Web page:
Tiger's Ryder Cup passion gets him vice captain spot

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ST. SIMONS ISLAND, Ga. – For a guy who needs no help padding the résumé, Wednesday’s Ryder Cup announcement qualifies as a bona fide bombshell.

Tiger Woods – who by his own assessment still has plenty of miles ahead of him on the competitive highway – was named one of Davis Love III’s five vice captains for next year’s matches, along with Steve Stricker and Jim Furyk.

Although Woods is certainly qualified for the job, the honor sticks out as on oddity on the not-yet-40-year-old's list of achievements – 14-time major champion, 79-time PGA Tour winner, short-list candidate for G.O.A.T., and now ... golf cart driver.

To be fair, given the intensity of this year’s Ryder Cup process, which began with the creation of a task force last year, golf cart driver doesn’t begin to do the job justice; but it is a stark sign of the times for the former world No. 1.

“I’ve been around him so much and seen all the phenomenal golf he’s played. I never could have imagined him being an assistant and not playing, to be honest,” Charles Howell III said Wednesday at the RSM Classic. “Circle of life, I guess. He still hasn’t not qualified yet. Remember that.”

Howell’s double negative aside, Wednesday’s news opened a new chapter in the Woods tale. After seven Ryder Cup appearances and a 13-17-3 record, it’s difficult to imagine Tiger is ready for a non-playing role. And that's because he isn't.

In that sense, there is a danger in reading too much into Wednesday’s news, as evidenced by Woods’ potentially complex role on the U.S. team.

“He wants to play and be a vice captain. He wants to be the leader of his group, whoever that is, of guys that he's going to probably play with,” Love said. “Tiger is very capable of doing that.”

Love said Woods, who has been accused of being uncommitted and uninterested when it comes to America’s biennial team matches, started the drumbeat for his involvement as early as last December at one of the initial task force meetings, stressing his desire to be engaged with the process - even if that meant serving as a vice captain.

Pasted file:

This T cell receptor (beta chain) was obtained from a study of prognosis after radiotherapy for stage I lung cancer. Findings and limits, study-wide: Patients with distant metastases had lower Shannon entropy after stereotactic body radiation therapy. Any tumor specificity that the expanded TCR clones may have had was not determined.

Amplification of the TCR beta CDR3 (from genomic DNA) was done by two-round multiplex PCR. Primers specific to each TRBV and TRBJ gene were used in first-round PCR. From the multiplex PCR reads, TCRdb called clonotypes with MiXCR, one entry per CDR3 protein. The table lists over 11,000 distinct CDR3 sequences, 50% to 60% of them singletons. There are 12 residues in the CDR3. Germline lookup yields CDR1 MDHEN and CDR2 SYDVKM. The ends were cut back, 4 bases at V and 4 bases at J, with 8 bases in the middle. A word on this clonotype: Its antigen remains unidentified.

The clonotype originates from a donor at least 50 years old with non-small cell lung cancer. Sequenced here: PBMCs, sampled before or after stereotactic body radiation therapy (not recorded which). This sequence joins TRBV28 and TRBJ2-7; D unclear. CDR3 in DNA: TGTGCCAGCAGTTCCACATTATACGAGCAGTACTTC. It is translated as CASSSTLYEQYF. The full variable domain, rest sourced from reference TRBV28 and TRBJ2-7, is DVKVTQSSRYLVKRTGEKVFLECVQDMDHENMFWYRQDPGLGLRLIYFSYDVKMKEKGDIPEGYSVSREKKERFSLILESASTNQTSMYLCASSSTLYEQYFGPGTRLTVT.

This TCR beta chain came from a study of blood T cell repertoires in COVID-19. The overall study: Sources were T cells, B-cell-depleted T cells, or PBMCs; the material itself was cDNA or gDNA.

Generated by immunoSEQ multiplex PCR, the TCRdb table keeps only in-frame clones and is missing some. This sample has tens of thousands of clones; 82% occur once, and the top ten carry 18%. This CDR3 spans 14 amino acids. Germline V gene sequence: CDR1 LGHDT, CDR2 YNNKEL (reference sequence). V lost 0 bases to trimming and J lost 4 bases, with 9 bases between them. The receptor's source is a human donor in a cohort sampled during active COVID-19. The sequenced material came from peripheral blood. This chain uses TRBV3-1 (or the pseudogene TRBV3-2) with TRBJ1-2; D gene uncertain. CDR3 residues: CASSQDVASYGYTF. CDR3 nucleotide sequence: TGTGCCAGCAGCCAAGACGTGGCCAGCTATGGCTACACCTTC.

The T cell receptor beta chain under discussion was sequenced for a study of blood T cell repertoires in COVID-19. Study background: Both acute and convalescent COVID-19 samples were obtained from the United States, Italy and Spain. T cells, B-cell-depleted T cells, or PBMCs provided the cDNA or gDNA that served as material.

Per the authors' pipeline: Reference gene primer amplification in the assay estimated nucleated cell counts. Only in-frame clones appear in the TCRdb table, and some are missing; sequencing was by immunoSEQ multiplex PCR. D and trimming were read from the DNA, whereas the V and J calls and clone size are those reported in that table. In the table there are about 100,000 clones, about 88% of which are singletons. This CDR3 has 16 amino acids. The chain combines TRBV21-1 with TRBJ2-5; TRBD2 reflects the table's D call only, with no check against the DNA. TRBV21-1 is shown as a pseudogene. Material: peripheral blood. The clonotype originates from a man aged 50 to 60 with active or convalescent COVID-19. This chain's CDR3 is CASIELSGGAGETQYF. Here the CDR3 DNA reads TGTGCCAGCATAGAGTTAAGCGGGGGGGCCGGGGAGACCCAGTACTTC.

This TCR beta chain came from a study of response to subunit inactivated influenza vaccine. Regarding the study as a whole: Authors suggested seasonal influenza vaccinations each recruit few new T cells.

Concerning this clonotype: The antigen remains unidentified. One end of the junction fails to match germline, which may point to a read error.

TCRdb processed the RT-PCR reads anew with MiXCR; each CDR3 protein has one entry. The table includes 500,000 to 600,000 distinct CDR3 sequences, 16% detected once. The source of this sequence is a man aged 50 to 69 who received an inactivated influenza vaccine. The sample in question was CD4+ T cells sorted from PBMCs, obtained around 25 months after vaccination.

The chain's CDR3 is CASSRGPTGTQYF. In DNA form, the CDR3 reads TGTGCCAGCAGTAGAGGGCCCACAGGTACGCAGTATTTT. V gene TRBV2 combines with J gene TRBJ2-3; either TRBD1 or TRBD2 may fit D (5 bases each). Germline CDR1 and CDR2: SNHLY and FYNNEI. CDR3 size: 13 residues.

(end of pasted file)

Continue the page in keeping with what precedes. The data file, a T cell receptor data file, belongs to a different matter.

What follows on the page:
Love names Woods, Furyk, Stricker as Ryder Cup vice captains


That dedication spilled over at last month’s Presidents Cup, as Woods became the quintessential armchair quarterback.

“I was surprised. It was 5:30 in the morning and Fred [Couples] told me, ‘Tiger wants you to call him,’” Love recalled. “He’s not getting to play, so he’s excited and he wants to help. He wants to win. He wants to be in the mix. He doesn’t want to be sitting at home.”

While this does little to clarify Woods’ competitive future, his commitment to the U.S. team over the past 12 months should finally quiet the notion that he doesn’t care about America’s team fortunes.

“I think one of the biggest misconceptions that we see out there is all he cares about are his personal records,” Zach Johnson said. “I'm not suggesting he doesn't care about them. That's not what I'm getting at. But he is passionate about the cups, specifically about the Ryder Cup.

“So, when you have, in my opinion, the best player that I've ever played with as a guy inside your team room, regardless if he's playing or not, that's huge.”

Howell echoed those sentiments, remembering his first start at the Presidents Cup, when he was paired with Woods in 2003.

“He was a really big calming influence,” Howell said. “He was like, ‘Charles, it’s OK. It’s just golf.’ If he’s not playing, I think he’ll be a fantastic vice captain.”

In a perfect world, Woods would do both – play and provide a level of insight and inspiration that can only come from a player with his résumé.

While the latter is assured thanks to Love’s announcement Wednesday, the former remains very much in down. Woods has dropped to 384th in the world rankings and has exactly one top-10 finish on the Tour in two years, but Love suggested Woods has started the road to recovery and has penciled in Sept. 27, 2016 as a date worth keeping.

“I talked to him several times over the last few weeks about his back, how he's feeling, how he's playing, or how he's practicing,” Love said. “He's excited about it. He wants to make the team. Don't mistake that's his No. 1 goal.”

It’s hard to imagine that it would be the Ryder Cup – the one event throughout his Hall of Fame career that has, at least outwardly, seemed to be an afterthought – that may jolt Woods back to competitive reality, back to a place that was once so familiar via a job that seems so foreign.